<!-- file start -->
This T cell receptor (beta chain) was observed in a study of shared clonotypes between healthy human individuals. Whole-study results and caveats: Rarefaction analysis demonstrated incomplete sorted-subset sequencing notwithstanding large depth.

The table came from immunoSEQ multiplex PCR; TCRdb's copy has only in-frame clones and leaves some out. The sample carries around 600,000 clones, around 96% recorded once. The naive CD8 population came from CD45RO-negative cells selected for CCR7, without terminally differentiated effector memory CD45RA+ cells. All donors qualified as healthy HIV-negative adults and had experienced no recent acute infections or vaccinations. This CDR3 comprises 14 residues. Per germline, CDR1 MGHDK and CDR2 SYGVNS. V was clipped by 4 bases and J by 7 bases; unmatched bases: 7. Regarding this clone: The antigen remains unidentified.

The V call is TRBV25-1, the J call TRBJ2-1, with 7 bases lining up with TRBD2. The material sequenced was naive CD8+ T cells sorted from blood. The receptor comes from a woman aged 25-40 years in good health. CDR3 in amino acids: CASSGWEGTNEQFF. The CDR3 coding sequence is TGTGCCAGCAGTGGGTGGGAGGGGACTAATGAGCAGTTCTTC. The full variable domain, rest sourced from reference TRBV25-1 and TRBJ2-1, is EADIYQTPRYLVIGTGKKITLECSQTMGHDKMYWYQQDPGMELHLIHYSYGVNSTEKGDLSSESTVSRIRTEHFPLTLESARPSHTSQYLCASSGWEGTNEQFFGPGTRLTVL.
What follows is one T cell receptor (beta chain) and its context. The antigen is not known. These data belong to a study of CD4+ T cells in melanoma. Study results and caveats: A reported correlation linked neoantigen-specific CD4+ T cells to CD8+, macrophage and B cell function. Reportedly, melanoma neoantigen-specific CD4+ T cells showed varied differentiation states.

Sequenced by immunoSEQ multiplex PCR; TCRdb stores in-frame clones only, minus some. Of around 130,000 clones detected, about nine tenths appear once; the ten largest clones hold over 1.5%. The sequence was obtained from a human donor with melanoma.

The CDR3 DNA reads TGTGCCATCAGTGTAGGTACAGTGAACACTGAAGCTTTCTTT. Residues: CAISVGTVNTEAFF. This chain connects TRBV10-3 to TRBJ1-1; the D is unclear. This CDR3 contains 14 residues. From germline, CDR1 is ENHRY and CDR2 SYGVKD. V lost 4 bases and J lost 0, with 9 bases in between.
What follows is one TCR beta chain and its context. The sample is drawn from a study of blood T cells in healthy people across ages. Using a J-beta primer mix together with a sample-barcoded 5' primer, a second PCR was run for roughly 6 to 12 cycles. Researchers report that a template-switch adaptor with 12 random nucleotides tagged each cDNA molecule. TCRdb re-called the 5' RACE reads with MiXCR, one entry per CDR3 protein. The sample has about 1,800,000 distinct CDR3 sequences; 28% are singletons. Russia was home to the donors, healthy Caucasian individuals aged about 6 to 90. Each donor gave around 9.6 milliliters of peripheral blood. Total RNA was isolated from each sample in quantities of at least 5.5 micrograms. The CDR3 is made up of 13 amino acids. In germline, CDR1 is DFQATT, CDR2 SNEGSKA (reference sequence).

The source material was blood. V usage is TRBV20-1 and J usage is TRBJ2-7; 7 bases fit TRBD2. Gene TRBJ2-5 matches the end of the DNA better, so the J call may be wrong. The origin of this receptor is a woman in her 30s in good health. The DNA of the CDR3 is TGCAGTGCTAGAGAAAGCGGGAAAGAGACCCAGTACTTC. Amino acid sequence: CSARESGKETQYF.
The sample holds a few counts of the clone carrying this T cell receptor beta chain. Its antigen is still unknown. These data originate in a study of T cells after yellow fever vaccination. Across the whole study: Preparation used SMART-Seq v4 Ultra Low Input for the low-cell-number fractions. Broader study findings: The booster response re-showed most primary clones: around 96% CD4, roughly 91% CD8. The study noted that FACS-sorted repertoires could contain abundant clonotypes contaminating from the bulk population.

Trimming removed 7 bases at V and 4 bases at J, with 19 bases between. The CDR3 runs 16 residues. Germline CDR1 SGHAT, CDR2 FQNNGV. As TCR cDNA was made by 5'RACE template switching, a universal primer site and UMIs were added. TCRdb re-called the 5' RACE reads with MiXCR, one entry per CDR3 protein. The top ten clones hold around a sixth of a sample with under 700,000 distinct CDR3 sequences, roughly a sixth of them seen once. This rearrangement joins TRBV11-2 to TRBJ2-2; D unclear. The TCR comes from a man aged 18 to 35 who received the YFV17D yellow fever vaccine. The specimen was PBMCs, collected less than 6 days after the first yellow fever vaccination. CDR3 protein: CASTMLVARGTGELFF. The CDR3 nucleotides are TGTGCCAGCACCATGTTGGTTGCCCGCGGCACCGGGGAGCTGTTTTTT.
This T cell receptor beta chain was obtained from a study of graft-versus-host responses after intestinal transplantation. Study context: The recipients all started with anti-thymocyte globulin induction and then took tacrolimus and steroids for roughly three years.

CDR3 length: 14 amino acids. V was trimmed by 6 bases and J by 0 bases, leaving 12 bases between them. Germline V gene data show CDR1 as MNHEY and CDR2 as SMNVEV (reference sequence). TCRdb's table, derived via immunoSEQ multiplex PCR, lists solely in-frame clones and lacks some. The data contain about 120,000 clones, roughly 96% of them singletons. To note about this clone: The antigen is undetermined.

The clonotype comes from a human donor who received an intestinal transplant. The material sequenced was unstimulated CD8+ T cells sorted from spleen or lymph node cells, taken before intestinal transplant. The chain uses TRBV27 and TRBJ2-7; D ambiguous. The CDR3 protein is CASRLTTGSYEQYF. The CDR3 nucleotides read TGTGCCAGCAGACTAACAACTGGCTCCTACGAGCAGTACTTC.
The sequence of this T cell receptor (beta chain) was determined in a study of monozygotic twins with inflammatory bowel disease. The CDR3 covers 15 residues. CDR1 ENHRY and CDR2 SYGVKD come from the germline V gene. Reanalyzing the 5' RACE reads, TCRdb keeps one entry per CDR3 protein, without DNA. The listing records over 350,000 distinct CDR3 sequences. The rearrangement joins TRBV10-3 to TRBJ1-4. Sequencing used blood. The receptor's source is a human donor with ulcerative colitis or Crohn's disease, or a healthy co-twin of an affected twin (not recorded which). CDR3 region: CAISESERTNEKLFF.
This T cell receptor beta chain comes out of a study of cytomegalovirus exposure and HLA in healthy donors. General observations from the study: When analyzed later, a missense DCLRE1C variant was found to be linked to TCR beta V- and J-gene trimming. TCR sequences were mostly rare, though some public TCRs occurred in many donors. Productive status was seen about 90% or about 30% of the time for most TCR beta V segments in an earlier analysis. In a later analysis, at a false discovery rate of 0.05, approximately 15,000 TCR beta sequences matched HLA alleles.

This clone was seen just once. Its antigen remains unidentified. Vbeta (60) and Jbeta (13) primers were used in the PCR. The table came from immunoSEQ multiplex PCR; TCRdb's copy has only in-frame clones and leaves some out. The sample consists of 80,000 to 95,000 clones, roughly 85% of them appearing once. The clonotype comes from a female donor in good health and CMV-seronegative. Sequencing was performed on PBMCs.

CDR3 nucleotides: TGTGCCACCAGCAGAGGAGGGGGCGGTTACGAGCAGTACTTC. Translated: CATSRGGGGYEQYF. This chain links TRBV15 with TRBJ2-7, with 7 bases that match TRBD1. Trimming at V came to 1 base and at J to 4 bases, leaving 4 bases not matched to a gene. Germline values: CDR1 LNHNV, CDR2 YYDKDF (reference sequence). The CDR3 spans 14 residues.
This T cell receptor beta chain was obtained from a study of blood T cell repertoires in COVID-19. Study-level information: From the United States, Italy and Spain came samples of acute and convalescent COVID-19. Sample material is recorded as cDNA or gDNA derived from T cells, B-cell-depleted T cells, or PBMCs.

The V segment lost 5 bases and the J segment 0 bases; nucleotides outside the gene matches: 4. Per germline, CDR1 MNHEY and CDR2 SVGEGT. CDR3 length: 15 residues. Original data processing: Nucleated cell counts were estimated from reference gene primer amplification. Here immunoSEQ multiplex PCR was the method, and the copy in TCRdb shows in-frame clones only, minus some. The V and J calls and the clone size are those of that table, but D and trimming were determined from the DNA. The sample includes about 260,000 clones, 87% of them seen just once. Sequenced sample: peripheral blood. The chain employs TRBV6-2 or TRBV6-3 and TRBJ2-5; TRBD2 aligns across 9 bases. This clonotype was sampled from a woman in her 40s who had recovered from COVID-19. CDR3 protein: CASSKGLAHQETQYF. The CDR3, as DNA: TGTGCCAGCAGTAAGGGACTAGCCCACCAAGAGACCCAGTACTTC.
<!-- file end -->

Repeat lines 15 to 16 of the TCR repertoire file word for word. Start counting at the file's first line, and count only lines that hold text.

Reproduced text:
This T cell receptor beta chain comes out of a study of cytomegalovirus exposure and HLA in healthy donors. General observations from the study: When analyzed later, a missense DCLRE1C variant was found to be linked to TCR beta V- and J-gene trimming. TCR sequences were mostly rare, though some public TCRs occurred in many donors. Productive status was seen about 90% or about 30% of the time for most TCR beta V segments in an earlier analysis. In a later analysis, at a false discovery rate of 0.05, approximately 15,000 TCR beta sequences matched HLA alleles.

This clone was seen just once. Its antigen remains unidentified. Vbeta (60) and Jbeta (13) primers were used in the PCR. The table came from immunoSEQ multiplex PCR; TCRdb's copy has only in-frame clones and leaves some out. The sample consists of 80,000 to 95,000 clones, roughly 85% of them appearing once. The clonotype comes from a female donor in good health and CMV-seronegative. Sequencing was performed on PBMCs.